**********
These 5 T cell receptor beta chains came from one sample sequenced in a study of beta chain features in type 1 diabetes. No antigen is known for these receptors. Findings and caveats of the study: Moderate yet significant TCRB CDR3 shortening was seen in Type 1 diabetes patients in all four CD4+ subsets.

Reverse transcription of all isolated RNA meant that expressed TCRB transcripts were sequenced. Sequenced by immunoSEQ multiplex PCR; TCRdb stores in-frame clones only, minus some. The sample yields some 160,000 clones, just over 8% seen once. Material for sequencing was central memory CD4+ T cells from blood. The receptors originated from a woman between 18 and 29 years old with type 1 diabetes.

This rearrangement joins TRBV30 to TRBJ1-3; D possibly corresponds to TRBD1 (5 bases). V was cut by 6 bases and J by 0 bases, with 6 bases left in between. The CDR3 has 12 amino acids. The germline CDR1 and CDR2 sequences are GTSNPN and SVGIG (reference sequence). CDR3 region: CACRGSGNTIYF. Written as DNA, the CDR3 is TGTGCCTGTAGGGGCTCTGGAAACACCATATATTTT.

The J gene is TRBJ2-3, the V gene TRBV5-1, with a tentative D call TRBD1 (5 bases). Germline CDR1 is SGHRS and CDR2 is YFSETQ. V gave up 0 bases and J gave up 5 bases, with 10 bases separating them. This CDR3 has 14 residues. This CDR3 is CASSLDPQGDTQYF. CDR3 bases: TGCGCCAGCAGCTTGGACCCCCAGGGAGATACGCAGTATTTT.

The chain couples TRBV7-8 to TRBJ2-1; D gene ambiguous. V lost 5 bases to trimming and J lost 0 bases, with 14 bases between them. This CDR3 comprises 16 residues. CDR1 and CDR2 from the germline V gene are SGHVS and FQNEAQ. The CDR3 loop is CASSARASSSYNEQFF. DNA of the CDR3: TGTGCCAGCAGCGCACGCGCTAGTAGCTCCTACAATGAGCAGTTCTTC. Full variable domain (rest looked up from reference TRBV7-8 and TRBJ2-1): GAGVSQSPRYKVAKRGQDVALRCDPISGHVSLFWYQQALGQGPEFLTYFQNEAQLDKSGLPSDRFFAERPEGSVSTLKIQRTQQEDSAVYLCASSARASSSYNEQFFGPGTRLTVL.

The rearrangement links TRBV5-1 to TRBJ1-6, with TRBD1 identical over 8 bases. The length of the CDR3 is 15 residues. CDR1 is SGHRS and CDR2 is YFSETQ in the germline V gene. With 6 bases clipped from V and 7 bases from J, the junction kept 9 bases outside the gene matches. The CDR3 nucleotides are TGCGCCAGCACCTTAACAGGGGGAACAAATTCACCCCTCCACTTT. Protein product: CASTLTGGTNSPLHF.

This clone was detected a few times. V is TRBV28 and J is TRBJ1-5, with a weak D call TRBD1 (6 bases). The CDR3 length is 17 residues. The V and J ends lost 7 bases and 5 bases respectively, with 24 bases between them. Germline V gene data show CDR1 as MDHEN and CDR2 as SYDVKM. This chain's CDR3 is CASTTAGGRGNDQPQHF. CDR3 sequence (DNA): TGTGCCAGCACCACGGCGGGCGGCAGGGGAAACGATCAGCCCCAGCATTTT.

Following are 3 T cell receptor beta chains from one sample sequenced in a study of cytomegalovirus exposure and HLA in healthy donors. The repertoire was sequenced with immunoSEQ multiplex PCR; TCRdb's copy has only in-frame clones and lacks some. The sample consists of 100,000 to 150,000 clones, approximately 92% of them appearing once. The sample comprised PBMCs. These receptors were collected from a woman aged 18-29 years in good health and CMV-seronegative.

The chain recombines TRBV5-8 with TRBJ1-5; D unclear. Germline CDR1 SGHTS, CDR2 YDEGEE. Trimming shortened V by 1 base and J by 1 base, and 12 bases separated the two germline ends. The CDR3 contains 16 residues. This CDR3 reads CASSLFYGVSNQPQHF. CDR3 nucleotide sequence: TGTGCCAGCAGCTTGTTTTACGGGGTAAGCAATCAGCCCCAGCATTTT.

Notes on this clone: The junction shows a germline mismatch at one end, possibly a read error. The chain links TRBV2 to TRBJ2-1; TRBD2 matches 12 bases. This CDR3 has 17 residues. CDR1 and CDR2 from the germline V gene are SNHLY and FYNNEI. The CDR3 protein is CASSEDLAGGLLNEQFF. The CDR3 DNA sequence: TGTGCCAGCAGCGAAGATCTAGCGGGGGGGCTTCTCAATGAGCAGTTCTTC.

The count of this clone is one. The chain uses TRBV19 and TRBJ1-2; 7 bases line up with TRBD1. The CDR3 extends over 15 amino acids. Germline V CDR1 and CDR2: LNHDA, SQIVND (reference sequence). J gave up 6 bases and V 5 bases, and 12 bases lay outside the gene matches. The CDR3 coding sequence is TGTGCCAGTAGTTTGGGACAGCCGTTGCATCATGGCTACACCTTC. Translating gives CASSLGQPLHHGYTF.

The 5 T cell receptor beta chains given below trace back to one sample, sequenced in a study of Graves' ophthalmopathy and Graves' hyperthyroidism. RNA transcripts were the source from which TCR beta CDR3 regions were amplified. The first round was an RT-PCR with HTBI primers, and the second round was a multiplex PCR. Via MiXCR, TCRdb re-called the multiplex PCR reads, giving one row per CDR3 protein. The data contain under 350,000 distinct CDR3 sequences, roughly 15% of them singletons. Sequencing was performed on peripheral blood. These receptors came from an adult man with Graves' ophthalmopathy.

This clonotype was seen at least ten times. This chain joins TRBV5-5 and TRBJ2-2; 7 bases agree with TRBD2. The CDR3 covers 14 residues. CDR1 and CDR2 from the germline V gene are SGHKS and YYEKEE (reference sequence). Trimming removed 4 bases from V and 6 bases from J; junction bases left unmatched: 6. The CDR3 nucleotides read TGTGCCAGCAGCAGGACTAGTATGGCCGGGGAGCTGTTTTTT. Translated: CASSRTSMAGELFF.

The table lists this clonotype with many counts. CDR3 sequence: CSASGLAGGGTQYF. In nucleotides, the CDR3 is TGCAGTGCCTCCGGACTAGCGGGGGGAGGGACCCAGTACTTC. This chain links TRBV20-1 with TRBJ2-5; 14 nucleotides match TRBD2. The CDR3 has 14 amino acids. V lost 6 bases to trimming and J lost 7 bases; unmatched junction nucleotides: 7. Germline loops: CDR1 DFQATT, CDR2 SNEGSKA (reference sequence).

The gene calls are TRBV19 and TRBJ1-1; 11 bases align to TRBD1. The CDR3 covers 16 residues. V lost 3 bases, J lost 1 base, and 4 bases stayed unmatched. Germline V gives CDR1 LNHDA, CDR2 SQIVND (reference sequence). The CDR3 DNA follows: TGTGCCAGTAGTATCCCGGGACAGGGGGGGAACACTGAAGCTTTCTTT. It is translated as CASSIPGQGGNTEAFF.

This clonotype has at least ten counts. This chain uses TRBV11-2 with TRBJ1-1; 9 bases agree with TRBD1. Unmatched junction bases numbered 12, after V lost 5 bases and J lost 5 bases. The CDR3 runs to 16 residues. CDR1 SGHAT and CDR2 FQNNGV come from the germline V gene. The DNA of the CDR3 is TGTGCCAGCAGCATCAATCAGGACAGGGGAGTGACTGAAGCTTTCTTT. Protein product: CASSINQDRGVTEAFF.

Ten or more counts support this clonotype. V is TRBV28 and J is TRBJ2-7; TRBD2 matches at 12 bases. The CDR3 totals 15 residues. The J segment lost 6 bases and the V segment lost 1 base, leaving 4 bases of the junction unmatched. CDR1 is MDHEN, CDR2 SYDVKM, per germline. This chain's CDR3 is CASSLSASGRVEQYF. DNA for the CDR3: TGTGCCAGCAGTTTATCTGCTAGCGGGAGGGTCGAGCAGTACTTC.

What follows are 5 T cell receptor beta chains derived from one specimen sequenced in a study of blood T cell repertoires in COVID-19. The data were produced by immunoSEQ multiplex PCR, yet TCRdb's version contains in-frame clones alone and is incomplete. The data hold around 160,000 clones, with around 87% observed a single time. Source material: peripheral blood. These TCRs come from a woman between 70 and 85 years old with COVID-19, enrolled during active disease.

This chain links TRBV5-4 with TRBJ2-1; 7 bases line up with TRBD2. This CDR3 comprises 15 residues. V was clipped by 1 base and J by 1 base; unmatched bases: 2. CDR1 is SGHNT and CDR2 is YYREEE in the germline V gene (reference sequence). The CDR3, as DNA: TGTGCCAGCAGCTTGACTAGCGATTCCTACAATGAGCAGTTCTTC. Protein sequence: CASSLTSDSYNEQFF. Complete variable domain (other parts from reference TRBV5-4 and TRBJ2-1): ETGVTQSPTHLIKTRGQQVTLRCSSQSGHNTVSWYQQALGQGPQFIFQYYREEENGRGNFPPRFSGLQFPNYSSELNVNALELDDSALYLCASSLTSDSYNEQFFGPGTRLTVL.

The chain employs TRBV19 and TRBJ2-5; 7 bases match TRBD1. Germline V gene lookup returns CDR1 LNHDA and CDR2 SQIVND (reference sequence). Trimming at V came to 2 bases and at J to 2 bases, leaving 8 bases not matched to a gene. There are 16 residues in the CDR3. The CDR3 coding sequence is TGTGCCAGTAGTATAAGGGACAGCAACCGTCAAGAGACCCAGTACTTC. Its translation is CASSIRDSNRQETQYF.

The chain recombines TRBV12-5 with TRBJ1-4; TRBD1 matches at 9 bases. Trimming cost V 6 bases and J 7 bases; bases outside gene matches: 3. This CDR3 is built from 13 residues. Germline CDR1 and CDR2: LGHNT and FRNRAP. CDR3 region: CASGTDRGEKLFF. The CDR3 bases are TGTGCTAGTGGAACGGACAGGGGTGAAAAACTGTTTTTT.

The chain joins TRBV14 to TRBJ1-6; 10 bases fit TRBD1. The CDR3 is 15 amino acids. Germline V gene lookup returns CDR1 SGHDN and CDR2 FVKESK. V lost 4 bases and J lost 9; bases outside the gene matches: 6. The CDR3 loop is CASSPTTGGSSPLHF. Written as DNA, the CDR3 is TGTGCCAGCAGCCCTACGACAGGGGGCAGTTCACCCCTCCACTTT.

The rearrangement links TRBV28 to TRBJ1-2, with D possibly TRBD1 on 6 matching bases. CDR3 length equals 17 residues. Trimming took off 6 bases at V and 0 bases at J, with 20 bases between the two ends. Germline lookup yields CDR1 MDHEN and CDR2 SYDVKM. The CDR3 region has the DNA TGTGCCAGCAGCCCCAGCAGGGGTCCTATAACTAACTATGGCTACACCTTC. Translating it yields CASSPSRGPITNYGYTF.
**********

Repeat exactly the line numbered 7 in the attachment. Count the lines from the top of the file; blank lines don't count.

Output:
This clone was detected a few times. V is TRBV28 and J is TRBJ1-5, with a weak D call TRBD1 (6 bases). The CDR3 length is 17 residues. The V and J ends lost 7 bases and 5 bases respectively, with 24 bases between them. Germline V gene data show CDR1 as MDHEN and CDR2 as SYDVKM. This chain's CDR3 is CASTTAGGRGNDQPQHF. CDR3 sequence (DNA): TGTGCCAGCACCACGGCGGGCGGCAGGGGAAACGATCAGCCCCAGCATTTT.